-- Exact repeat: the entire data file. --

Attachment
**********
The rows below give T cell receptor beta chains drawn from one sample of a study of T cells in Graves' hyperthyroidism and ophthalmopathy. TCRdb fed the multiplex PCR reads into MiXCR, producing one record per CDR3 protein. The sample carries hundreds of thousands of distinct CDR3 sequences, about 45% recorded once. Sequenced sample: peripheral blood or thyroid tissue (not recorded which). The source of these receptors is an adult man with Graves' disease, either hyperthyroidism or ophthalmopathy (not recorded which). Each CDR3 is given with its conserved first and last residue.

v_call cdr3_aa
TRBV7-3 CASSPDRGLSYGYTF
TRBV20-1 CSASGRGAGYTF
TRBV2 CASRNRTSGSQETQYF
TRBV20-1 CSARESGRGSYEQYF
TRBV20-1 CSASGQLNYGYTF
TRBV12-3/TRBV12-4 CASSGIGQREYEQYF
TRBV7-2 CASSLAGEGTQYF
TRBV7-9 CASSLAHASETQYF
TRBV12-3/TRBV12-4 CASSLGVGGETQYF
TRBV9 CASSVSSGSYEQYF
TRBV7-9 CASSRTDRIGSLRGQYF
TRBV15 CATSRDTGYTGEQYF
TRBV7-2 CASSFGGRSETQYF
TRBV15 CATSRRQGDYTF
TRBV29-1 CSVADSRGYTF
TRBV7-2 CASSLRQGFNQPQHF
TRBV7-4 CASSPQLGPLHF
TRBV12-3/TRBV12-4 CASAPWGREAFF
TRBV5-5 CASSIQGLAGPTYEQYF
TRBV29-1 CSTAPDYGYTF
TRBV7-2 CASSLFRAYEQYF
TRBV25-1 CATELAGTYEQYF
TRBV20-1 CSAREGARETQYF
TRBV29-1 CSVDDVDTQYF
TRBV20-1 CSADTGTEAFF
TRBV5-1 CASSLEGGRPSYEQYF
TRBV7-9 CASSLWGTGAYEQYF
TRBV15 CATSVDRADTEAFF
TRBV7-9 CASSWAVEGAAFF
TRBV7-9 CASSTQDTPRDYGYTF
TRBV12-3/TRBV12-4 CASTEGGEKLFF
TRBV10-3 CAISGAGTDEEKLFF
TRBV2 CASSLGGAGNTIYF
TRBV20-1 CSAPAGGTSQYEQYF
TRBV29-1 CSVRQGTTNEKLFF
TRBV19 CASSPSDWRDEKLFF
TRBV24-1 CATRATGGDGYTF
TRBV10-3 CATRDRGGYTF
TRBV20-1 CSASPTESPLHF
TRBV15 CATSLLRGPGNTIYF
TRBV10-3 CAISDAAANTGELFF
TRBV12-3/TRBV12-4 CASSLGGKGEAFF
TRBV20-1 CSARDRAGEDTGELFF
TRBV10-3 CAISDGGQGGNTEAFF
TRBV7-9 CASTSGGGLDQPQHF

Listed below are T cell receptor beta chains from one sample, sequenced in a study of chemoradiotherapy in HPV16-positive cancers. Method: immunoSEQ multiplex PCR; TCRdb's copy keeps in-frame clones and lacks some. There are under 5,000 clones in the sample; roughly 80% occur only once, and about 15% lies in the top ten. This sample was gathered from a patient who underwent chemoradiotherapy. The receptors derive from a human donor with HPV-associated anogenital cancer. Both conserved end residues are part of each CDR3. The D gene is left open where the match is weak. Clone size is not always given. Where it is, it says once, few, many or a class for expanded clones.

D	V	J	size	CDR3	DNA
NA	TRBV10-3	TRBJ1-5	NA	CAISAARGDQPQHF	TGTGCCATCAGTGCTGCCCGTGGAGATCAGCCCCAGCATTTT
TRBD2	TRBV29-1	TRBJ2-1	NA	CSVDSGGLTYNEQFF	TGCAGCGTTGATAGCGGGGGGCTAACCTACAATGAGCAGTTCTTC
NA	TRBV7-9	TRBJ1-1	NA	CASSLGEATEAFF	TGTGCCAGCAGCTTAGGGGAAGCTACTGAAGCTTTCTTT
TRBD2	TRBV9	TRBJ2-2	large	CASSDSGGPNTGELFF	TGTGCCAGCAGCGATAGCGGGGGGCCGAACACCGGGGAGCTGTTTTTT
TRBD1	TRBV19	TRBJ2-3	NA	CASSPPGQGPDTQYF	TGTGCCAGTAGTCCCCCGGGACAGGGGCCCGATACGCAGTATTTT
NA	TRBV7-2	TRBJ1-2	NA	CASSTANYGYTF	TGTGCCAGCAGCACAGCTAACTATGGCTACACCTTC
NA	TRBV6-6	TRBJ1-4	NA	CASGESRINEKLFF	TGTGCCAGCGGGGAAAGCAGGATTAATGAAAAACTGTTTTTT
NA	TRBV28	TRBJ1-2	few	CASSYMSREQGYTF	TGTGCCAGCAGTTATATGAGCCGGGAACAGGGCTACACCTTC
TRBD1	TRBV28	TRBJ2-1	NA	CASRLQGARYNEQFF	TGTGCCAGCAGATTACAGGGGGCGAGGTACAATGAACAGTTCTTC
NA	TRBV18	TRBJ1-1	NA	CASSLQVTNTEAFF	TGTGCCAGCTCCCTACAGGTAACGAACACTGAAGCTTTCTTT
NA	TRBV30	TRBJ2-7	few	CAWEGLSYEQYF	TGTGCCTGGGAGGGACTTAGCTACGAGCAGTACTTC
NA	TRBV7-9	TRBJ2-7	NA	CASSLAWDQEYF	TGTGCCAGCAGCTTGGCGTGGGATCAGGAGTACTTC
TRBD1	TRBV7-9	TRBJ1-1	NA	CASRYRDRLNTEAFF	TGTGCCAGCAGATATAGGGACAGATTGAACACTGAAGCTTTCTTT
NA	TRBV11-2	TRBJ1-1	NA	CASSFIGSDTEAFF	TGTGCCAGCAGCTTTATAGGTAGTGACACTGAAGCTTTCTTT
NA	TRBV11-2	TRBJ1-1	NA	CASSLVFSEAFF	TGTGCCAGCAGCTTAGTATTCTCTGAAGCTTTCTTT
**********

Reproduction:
The rows below give T cell receptor beta chains drawn from one sample of a study of T cells in Graves' hyperthyroidism and ophthalmopathy. TCRdb fed the multiplex PCR reads into MiXCR, producing one record per CDR3 protein. The sample carries hundreds of thousands of distinct CDR3 sequences, about 45% recorded once. Sequenced sample: peripheral blood or thyroid tissue (not recorded which). The source of these receptors is an adult man with Graves' disease, either hyperthyroidism or ophthalmopathy (not recorded which). Each CDR3 is given with its conserved first and last residue.

v_call cdr3_aa
TRBV7-3 CASSPDRGLSYGYTF
TRBV20-1 CSASGRGAGYTF
TRBV2 CASRNRTSGSQETQYF
TRBV20-1 CSARESGRGSYEQYF
TRBV20-1 CSASGQLNYGYTF
TRBV12-3/TRBV12-4 CASSGIGQREYEQYF
TRBV7-2 CASSLAGEGTQYF
TRBV7-9 CASSLAHASETQYF
TRBV12-3/TRBV12-4 CASSLGVGGETQYF
TRBV9 CASSVSSGSYEQYF
TRBV7-9 CASSRTDRIGSLRGQYF
TRBV15 CATSRDTGYTGEQYF
TRBV7-2 CASSFGGRSETQYF
TRBV15 CATSRRQGDYTF
TRBV29-1 CSVADSRGYTF
TRBV7-2 CASSLRQGFNQPQHF
TRBV7-4 CASSPQLGPLHF
TRBV12-3/TRBV12-4 CASAPWGREAFF
TRBV5-5 CASSIQGLAGPTYEQYF
TRBV29-1 CSTAPDYGYTF
TRBV7-2 CASSLFRAYEQYF
TRBV25-1 CATELAGTYEQYF
TRBV20-1 CSAREGARETQYF
TRBV29-1 CSVDDVDTQYF
TRBV20-1 CSADTGTEAFF
TRBV5-1 CASSLEGGRPSYEQYF
TRBV7-9 CASSLWGTGAYEQYF
TRBV15 CATSVDRADTEAFF
TRBV7-9 CASSWAVEGAAFF
TRBV7-9 CASSTQDTPRDYGYTF
TRBV12-3/TRBV12-4 CASTEGGEKLFF
TRBV10-3 CAISGAGTDEEKLFF
TRBV2 CASSLGGAGNTIYF
TRBV20-1 CSAPAGGTSQYEQYF
TRBV29-1 CSVRQGTTNEKLFF
TRBV19 CASSPSDWRDEKLFF
TRBV24-1 CATRATGGDGYTF
TRBV10-3 CATRDRGGYTF
TRBV20-1 CSASPTESPLHF
TRBV15 CATSLLRGPGNTIYF
TRBV10-3 CAISDAAANTGELFF
TRBV12-3/TRBV12-4 CASSLGGKGEAFF
TRBV20-1 CSARDRAGEDTGELFF
TRBV10-3 CAISDGGQGGNTEAFF
TRBV7-9 CASTSGGGLDQPQHF

Listed below are T cell receptor beta chains from one sample, sequenced in a study of chemoradiotherapy in HPV16-positive cancers. Method: immunoSEQ multiplex PCR; TCRdb's copy keeps in-frame clones and lacks some. There are under 5,000 clones in the sample; roughly 80% occur only once, and about 15% lies in the top ten. This sample was gathered from a patient who underwent chemoradiotherapy. The receptors derive from a human donor with HPV-associated anogenital cancer. Both conserved end residues are part of each CDR3. The D gene is left open where the match is weak. Clone size is not always given. Where it is, it says once, few, many or a class for expanded clones.

D	V	J	size	CDR3	DNA
NA	TRBV10-3	TRBJ1-5	NA	CAISAARGDQPQHF	TGTGCCATCAGTGCTGCCCGTGGAGATCAGCCCCAGCATTTT
TRBD2	TRBV29-1	TRBJ2-1	NA	CSVDSGGLTYNEQFF	TGCAGCGTTGATAGCGGGGGGCTAACCTACAATGAGCAGTTCTTC
NA	TRBV7-9	TRBJ1-1	NA	CASSLGEATEAFF	TGTGCCAGCAGCTTAGGGGAAGCTACTGAAGCTTTCTTT
TRBD2	TRBV9	TRBJ2-2	large	CASSDSGGPNTGELFF	TGTGCCAGCAGCGATAGCGGGGGGCCGAACACCGGGGAGCTGTTTTTT
TRBD1	TRBV19	TRBJ2-3	NA	CASSPPGQGPDTQYF	TGTGCCAGTAGTCCCCCGGGACAGGGGCCCGATACGCAGTATTTT
NA	TRBV7-2	TRBJ1-2	NA	CASSTANYGYTF	TGTGCCAGCAGCACAGCTAACTATGGCTACACCTTC
NA	TRBV6-6	TRBJ1-4	NA	CASGESRINEKLFF	TGTGCCAGCGGGGAAAGCAGGATTAATGAAAAACTGTTTTTT
NA	TRBV28	TRBJ1-2	few	CASSYMSREQGYTF	TGTGCCAGCAGTTATATGAGCCGGGAACAGGGCTACACCTTC
TRBD1	TRBV28	TRBJ2-1	NA	CASRLQGARYNEQFF	TGTGCCAGCAGATTACAGGGGGCGAGGTACAATGAACAGTTCTTC
NA	TRBV18	TRBJ1-1	NA	CASSLQVTNTEAFF	TGTGCCAGCTCCCTACAGGTAACGAACACTGAAGCTTTCTTT
NA	TRBV30	TRBJ2-7	few	CAWEGLSYEQYF	TGTGCCTGGGAGGGACTTAGCTACGAGCAGTACTTC
NA	TRBV7-9	TRBJ2-7	NA	CASSLAWDQEYF	TGTGCCAGCAGCTTGGCGTGGGATCAGGAGTACTTC
TRBD1	TRBV7-9	TRBJ1-1	NA	CASRYRDRLNTEAFF	TGTGCCAGCAGATATAGGGACAGATTGAACACTGAAGCTTTCTTT
NA	TRBV11-2	TRBJ1-1	NA	CASSFIGSDTEAFF	TGTGCCAGCAGCTTTATAGGTAGTGACACTGAAGCTTTCTTT
NA	TRBV11-2	TRBJ1-1	NA	CASSLVFSEAFF	TGTGCCAGCAGCTTAGTATTCTCTGAAGCTTTCTTT